Whatever!

Tips for teaching kids to communicate with respect

Conflict Resolution Kids- 'If you're not bleeding or throwing up I don't want to hear about it'

Whatever! Picture my 13-year-old self, permed hair 3-feet high, cropped top, and Jordache jeans, hands on hips, with a Billy Idol snarl. As you might expect given that visual, I grew up hearing, "It’s not only what you say, it's also how you say it." In fact, my parents banned the word “whatever” in our household because we just couldn’t keep ourselves from rolling our eyes when we hit the last two syllables of the word.

I didn’t fully get it then, but now, as a parent, I understand the importance of communicating respectfully. Teaching kids respect for parents, teachers, friends, and self is essential. Imagine if my parents didn’t correct my disrespectful tones and I spoke to my boss like that? Or worse, a police officer? “A ticket? Whatever!!!”

The importance of communicating with respect

Now, with kids of my own, I find myself pulling this classic parental phrase out of storage. My kids’ talent for making the word “sorry” sound like an insult is nothing short of amazing. Or how about all those statements that sound like they end in “, stupid”. The phrase “It’s a grasshopper (, stupid)” has the power of a slap along with it.

Respect means "you act in a way that shows you care about others' feelings and well-being.” Whether it’s an insincere apology, or turning a clarifying statement into a put down, it’s simply disrespectful to talk to others with the tones, snarls, and eye rolling that seems so popular in kids’ worlds.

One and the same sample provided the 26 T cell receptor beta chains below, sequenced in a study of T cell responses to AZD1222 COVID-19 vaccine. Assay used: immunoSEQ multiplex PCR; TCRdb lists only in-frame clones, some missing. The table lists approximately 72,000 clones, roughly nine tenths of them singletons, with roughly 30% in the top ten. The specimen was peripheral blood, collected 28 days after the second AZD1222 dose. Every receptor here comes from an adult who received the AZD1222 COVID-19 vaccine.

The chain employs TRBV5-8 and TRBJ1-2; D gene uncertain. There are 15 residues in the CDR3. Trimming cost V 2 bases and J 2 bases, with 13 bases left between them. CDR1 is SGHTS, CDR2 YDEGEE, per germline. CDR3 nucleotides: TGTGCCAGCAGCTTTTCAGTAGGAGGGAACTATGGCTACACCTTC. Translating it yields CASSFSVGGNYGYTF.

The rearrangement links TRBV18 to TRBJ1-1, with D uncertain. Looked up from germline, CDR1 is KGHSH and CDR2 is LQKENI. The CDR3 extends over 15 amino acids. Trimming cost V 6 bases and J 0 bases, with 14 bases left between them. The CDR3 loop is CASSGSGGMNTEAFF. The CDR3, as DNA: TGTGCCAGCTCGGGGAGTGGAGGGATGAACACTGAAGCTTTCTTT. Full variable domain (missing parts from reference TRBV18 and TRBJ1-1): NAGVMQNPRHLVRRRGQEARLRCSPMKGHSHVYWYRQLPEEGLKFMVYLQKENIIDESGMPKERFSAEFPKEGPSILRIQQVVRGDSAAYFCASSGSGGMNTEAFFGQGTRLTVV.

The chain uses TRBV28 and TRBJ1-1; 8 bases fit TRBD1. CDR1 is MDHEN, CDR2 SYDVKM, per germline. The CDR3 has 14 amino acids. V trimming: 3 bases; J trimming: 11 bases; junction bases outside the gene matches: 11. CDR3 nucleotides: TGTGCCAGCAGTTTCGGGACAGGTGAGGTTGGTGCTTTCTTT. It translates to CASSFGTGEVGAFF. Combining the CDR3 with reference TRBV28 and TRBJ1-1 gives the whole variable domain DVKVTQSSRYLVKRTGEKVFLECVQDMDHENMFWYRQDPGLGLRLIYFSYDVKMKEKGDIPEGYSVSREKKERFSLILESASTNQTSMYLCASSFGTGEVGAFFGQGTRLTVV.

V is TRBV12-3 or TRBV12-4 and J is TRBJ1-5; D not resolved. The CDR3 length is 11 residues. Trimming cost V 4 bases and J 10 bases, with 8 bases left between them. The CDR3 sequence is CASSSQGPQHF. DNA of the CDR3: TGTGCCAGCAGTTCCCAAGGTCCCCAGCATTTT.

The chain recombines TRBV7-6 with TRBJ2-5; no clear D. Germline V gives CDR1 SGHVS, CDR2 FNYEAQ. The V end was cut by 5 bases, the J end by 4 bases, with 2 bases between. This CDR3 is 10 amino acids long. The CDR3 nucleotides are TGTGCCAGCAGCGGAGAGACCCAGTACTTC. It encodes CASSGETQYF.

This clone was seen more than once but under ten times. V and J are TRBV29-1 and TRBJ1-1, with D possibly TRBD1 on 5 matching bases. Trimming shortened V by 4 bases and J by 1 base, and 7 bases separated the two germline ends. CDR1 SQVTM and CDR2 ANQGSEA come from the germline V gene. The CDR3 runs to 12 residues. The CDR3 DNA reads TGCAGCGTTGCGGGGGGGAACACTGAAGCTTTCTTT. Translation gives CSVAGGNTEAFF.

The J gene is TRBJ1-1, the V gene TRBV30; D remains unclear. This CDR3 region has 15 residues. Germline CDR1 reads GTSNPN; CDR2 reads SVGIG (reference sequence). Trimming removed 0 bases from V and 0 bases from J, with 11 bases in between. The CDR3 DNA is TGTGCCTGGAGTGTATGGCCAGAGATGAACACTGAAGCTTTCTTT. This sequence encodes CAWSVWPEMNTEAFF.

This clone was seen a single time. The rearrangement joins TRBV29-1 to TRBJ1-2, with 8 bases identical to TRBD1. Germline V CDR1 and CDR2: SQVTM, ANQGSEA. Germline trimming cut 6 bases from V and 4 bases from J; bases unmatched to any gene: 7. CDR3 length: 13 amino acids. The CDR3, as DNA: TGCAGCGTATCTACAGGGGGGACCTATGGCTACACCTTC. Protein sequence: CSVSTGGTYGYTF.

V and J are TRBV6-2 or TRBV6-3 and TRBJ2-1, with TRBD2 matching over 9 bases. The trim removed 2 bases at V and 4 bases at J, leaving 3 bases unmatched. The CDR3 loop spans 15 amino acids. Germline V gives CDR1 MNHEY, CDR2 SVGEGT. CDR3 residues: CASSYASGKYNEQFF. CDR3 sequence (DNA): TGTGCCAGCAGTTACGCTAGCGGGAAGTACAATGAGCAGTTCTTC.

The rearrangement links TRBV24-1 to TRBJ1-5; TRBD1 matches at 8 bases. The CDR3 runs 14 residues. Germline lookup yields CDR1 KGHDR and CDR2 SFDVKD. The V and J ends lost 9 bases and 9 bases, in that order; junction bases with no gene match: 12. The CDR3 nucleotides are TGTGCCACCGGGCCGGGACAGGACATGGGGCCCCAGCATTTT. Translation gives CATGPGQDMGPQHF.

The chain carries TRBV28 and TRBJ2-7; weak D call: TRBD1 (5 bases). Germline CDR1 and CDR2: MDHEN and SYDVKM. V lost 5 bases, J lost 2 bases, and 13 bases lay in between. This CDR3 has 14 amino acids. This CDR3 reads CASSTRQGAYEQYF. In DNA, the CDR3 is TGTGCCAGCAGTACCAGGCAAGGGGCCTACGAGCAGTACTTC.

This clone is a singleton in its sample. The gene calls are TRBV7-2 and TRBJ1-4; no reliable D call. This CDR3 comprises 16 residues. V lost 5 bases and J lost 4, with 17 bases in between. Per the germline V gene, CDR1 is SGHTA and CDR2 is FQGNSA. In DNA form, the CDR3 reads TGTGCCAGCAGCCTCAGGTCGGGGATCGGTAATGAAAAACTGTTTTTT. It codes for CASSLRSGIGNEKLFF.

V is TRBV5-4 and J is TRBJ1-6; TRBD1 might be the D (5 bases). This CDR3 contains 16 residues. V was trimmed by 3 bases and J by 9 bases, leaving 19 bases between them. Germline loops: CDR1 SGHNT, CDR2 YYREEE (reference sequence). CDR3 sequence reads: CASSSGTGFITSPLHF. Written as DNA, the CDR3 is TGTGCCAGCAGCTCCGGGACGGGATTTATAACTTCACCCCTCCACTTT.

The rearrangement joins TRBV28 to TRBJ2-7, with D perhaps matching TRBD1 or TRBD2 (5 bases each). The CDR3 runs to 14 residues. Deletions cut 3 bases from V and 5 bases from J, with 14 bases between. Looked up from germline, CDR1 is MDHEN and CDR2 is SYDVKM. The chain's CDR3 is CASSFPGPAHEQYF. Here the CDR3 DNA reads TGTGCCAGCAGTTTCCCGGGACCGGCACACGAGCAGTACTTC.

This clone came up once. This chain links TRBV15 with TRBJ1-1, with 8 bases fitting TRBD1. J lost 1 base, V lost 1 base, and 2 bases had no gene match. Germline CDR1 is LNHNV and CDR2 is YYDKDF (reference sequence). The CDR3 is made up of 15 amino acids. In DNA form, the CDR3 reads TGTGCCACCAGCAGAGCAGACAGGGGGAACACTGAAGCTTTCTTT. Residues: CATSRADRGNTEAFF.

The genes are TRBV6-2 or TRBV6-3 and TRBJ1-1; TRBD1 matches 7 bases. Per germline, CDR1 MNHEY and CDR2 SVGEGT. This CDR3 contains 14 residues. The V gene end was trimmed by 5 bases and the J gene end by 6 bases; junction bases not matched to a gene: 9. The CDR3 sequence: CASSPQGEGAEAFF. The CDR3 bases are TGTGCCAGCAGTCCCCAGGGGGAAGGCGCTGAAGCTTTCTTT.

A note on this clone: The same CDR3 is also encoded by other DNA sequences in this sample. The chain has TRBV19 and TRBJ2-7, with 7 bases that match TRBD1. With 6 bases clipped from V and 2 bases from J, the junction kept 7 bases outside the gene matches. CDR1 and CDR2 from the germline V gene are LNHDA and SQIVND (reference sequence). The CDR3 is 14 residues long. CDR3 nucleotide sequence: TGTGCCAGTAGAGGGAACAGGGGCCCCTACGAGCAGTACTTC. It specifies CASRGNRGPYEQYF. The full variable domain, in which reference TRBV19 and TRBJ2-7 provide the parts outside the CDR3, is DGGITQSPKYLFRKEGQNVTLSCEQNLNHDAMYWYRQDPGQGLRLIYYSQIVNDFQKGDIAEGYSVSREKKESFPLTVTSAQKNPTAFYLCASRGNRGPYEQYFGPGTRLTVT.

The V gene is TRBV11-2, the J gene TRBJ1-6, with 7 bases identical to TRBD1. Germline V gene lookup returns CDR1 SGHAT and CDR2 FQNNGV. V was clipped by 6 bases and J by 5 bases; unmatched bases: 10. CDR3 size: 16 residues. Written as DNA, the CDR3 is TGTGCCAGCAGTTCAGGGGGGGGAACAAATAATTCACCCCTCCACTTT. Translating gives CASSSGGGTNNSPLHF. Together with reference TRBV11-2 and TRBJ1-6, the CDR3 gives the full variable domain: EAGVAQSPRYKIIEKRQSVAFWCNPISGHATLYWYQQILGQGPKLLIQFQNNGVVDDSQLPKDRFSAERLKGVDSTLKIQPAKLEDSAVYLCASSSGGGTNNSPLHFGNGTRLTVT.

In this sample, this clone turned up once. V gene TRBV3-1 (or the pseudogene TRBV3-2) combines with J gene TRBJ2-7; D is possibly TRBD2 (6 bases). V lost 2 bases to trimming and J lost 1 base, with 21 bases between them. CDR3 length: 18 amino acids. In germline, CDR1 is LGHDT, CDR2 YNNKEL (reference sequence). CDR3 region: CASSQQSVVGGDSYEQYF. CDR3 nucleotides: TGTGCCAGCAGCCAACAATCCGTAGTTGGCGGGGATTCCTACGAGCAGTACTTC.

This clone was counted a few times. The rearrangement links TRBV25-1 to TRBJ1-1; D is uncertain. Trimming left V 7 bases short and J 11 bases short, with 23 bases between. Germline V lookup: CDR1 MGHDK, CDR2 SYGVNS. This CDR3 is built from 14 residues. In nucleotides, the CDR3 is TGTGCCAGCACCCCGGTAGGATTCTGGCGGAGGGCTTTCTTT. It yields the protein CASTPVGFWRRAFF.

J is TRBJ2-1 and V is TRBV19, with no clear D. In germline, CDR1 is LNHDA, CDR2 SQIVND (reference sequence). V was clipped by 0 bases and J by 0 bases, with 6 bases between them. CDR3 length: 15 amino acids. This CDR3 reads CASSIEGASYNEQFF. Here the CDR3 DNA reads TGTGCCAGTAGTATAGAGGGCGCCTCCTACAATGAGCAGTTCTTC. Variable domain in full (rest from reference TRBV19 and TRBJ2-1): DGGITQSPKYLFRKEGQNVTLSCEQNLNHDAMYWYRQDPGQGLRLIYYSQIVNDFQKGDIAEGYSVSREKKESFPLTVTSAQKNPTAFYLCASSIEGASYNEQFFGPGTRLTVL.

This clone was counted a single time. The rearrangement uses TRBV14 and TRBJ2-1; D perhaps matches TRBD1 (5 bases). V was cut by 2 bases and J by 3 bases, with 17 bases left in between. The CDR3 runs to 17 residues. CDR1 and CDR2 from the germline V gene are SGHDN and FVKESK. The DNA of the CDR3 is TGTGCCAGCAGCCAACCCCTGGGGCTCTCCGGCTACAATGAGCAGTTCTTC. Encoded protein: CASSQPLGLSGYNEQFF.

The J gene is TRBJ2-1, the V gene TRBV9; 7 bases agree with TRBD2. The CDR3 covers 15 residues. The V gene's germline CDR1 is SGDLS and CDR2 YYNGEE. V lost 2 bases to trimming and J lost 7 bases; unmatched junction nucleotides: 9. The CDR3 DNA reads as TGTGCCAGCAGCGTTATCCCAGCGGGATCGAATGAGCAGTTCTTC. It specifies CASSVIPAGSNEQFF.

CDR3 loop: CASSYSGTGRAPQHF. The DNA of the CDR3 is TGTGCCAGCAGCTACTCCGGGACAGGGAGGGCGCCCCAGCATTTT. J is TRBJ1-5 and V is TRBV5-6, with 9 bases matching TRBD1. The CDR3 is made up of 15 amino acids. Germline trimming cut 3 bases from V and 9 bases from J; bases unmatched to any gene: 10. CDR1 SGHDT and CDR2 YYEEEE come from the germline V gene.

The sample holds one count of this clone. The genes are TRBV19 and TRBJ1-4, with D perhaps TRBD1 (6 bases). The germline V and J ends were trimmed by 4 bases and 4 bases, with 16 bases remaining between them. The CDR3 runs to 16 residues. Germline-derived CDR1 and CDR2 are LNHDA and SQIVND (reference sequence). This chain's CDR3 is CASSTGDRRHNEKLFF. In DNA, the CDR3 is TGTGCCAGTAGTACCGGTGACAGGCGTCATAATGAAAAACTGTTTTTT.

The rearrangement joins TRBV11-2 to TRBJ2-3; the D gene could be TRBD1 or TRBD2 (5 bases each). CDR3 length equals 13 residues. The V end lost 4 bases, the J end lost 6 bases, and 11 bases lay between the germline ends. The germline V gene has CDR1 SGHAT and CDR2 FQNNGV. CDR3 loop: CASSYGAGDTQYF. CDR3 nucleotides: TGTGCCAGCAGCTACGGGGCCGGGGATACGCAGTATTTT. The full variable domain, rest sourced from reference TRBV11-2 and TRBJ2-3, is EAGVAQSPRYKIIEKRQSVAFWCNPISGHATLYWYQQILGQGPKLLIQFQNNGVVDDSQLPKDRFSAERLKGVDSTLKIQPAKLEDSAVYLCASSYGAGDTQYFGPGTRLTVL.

Sometimes, disrespect is not even on purpose

Often, my kids know full well that they are throwing some attitude around. Other times, they truly have no idea what their face, body, and tone are communicating. I’ve debated carrying a mirror and tape recorder around (I think I just dated myself there) just to show them what I’m seeing and hearing from them. If I mimic back what they said, the way they said it, they don’t believe they could possibly have been that rude, aggressive, or obnoxious. They just get mad. Suddenly I’m the bad guy. Hmmph.

How to encourage more respectful communication

Taking my lead from parenting expert Michele Borba, I figured that I need my kids to see what they are doing and learn to do it a different way. In her book, "The Big Book of Parenting Solutions", Borba writes, “Most parents have no problem naming what they want to stop, but to achieve change you must also identify what behavior you want instead…No behavior or attitude will change unless you teach another behavior, skill, or habit to replace the current, inappropriate one.”

So here’s an approach that is showing some success. When they say something in a tone or with a look, I say simply and quietly, “I think you want to try that again.” They instantly have to self-reflect, without being under attack, and replace the undesirable behavior with the desirable one. They get a bit prickly about it, but that’s only because it’s hard for them to accept their error gracefully. I’m hoping that with time, they’ll learn to use respectful speech the first time, and skip the humble pie.

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Parenting book- The Big Book of Parenting Solutions

Colleen Doyle Bryant

Author of social emotional learning books and teaching materials including Talking with Trees series for children and Truth Be Told Quotes for teens.